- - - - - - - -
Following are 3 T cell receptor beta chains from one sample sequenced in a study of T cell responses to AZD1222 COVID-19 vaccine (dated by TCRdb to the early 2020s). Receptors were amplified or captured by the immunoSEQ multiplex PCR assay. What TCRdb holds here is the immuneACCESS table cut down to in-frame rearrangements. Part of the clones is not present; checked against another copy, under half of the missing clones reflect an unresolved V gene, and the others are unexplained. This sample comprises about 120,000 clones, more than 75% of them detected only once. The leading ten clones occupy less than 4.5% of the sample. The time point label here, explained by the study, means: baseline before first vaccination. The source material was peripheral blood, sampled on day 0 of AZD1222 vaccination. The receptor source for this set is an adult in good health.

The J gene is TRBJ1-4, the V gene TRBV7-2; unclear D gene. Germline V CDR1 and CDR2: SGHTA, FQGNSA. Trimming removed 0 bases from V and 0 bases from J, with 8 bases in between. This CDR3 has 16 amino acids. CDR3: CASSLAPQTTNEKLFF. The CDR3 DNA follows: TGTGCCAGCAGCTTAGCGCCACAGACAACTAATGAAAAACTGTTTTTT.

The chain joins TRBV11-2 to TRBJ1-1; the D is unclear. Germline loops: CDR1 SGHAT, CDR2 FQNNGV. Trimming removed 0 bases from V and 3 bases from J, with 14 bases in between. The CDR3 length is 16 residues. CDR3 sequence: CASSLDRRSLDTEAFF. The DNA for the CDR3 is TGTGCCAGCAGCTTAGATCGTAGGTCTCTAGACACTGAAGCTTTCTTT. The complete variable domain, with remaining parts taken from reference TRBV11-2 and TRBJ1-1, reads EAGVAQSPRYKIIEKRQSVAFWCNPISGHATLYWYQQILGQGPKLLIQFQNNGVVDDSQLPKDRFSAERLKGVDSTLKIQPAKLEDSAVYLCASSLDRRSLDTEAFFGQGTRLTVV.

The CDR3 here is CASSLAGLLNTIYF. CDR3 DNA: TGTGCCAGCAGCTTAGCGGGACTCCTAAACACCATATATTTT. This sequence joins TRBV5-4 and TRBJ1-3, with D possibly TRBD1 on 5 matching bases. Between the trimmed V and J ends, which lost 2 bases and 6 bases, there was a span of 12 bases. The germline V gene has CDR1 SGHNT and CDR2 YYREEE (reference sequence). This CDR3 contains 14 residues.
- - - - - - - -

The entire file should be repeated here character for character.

Following are 3 T cell receptor beta chains from one sample sequenced in a study of T cell responses to AZD1222 COVID-19 vaccine (dated by TCRdb to the early 2020s). Receptors were amplified or captured by the immunoSEQ multiplex PCR assay. What TCRdb holds here is the immuneACCESS table cut down to in-frame rearrangements. Part of the clones is not present; checked against another copy, under half of the missing clones reflect an unresolved V gene, and the others are unexplained. This sample comprises about 120,000 clones, more than 75% of them detected only once. The leading ten clones occupy less than 4.5% of the sample. The time point label here, explained by the study, means: baseline before first vaccination. The source material was peripheral blood, sampled on day 0 of AZD1222 vaccination. The receptor source for this set is an adult in good health.

The J gene is TRBJ1-4, the V gene TRBV7-2; unclear D gene. Germline V CDR1 and CDR2: SGHTA, FQGNSA. Trimming removed 0 bases from V and 0 bases from J, with 8 bases in between. This CDR3 has 16 amino acids. CDR3: CASSLAPQTTNEKLFF. The CDR3 DNA follows: TGTGCCAGCAGCTTAGCGCCACAGACAACTAATGAAAAACTGTTTTTT.

The chain joins TRBV11-2 to TRBJ1-1; the D is unclear. Germline loops: CDR1 SGHAT, CDR2 FQNNGV. Trimming removed 0 bases from V and 3 bases from J, with 14 bases in between. The CDR3 length is 16 residues. CDR3 sequence: CASSLDRRSLDTEAFF. The DNA for the CDR3 is TGTGCCAGCAGCTTAGATCGTAGGTCTCTAGACACTGAAGCTTTCTTT. The complete variable domain, with remaining parts taken from reference TRBV11-2 and TRBJ1-1, reads EAGVAQSPRYKIIEKRQSVAFWCNPISGHATLYWYQQILGQGPKLLIQFQNNGVVDDSQLPKDRFSAERLKGVDSTLKIQPAKLEDSAVYLCASSLDRRSLDTEAFFGQGTRLTVV.

The CDR3 here is CASSLAGLLNTIYF. CDR3 DNA: TGTGCCAGCAGCTTAGCGGGACTCCTAAACACCATATATTTT. This sequence joins TRBV5-4 and TRBJ1-3, with D possibly TRBD1 on 5 matching bases. Between the trimmed V and J ends, which lost 2 bases and 6 bases, there was a span of 12 bases. The germline V gene has CDR1 SGHNT and CDR2 YYREEE (reference sequence). This CDR3 contains 14 residues.